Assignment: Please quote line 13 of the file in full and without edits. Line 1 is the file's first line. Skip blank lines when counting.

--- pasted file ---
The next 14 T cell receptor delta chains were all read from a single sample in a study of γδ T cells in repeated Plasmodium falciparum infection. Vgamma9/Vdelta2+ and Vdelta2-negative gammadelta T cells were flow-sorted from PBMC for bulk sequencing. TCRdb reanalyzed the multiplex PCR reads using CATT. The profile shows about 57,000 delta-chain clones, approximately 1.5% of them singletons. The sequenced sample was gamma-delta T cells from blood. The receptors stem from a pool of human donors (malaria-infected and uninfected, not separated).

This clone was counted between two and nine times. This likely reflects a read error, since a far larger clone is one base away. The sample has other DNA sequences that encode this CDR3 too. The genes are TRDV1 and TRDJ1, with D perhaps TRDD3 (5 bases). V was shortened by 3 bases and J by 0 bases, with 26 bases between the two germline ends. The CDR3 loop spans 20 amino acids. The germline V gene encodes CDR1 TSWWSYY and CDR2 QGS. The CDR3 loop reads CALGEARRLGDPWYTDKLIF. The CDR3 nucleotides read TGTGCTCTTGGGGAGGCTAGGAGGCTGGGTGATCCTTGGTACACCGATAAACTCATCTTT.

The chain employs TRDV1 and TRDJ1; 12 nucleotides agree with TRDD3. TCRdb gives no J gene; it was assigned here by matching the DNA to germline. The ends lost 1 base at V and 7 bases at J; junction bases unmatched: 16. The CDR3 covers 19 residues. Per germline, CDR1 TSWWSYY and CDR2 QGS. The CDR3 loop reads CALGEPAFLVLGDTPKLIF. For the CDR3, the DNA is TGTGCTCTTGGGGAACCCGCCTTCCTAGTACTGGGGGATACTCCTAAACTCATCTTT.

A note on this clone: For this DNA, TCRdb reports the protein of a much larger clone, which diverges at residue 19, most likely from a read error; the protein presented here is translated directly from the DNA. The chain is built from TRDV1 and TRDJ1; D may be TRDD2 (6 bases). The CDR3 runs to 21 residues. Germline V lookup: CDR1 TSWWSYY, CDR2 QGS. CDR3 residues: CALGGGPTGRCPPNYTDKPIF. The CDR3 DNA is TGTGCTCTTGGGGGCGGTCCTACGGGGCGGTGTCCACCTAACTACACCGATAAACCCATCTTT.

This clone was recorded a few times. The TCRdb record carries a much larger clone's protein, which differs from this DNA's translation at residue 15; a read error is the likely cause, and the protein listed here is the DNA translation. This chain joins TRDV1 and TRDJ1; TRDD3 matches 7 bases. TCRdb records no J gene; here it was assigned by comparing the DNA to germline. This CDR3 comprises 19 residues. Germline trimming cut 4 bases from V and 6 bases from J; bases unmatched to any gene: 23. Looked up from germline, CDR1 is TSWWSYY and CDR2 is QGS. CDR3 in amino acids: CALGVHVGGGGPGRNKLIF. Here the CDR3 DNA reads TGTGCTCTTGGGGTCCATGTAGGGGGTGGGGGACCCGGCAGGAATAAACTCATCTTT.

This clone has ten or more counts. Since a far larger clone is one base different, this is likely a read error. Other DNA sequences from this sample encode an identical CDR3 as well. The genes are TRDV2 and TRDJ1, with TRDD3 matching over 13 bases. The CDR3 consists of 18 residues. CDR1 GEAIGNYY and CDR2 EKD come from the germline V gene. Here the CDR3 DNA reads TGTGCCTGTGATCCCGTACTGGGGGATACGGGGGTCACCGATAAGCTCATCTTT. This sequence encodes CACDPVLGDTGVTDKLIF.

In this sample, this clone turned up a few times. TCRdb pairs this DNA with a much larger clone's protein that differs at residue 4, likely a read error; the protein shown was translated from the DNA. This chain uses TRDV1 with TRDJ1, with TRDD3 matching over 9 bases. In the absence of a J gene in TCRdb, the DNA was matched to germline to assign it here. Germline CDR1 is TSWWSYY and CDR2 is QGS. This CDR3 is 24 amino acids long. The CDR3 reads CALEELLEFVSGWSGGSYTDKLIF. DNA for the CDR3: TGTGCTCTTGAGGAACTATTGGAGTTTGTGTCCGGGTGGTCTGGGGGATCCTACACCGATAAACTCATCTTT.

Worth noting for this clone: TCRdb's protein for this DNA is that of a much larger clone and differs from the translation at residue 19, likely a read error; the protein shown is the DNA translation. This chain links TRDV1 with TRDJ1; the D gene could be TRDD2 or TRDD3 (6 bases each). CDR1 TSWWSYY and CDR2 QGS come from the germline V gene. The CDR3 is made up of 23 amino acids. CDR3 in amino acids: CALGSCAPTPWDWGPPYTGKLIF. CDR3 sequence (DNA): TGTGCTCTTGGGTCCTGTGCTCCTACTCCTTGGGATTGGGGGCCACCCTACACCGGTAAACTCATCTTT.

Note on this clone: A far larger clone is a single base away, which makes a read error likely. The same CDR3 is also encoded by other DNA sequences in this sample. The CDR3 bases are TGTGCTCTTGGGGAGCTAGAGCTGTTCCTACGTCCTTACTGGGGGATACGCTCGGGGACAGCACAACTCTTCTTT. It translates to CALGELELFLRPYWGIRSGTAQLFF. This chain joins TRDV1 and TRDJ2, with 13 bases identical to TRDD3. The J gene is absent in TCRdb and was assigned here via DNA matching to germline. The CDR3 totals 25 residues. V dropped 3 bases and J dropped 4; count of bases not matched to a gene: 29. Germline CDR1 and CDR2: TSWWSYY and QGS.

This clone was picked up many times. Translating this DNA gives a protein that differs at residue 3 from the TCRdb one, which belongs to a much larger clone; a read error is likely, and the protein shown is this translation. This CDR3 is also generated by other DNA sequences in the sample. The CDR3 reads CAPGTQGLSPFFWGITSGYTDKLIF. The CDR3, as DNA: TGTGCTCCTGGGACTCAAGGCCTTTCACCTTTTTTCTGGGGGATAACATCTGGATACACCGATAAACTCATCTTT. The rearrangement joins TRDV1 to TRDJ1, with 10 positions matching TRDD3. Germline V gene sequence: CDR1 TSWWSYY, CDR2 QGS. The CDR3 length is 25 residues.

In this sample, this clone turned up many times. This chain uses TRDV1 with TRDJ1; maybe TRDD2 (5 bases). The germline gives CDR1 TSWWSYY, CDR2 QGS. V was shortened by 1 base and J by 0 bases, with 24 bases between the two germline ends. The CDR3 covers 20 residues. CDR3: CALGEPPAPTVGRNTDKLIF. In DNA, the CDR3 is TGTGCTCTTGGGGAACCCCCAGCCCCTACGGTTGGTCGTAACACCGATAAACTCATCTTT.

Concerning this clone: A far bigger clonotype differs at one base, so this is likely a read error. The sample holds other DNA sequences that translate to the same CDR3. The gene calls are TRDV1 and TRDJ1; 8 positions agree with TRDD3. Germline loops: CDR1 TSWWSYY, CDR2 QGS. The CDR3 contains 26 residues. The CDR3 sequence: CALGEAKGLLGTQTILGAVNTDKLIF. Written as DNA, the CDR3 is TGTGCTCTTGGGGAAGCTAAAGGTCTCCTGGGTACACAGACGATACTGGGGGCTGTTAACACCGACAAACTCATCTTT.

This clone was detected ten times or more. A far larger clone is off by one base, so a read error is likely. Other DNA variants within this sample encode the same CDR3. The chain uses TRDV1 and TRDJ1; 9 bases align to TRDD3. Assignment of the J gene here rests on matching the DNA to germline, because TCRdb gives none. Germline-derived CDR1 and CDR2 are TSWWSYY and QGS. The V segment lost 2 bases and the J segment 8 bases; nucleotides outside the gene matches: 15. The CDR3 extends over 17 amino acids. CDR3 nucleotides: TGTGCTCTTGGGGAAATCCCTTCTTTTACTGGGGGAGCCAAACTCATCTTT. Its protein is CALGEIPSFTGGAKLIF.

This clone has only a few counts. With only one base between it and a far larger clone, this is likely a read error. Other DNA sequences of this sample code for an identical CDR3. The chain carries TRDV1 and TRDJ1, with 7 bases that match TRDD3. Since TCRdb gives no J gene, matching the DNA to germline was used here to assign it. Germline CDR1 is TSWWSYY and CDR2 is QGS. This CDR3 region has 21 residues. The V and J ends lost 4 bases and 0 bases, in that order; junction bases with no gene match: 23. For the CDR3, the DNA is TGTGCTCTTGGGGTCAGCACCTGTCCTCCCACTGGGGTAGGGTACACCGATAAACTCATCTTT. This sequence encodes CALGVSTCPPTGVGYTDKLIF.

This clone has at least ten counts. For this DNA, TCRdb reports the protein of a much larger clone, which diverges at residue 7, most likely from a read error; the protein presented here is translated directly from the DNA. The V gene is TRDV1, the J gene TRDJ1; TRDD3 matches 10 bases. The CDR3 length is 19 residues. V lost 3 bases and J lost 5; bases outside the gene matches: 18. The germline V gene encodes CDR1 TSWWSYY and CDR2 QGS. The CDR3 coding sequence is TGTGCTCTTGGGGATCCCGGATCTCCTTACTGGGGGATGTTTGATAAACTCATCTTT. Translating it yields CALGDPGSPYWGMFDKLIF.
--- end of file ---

This clone was detected ten times or more. A far larger clone is off by one base, so a read error is likely. Other DNA variants within this sample encode the same CDR3. The chain uses TRDV1 and TRDJ1; 9 bases align to TRDD3. Assignment of the J gene here rests on matching the DNA to germline, because TCRdb gives none. Germline-derived CDR1 and CDR2 are TSWWSYY and QGS. The V segment lost 2 bases and the J segment 8 bases; nucleotides outside the gene matches: 15. The CDR3 extends over 17 amino acids. CDR3 nucleotides: TGTGCTCTTGGGGAAATCCCTTCTTTTACTGGGGGAGCCAAACTCATCTTT. Its protein is CALGEIPSFTGGAKLIF.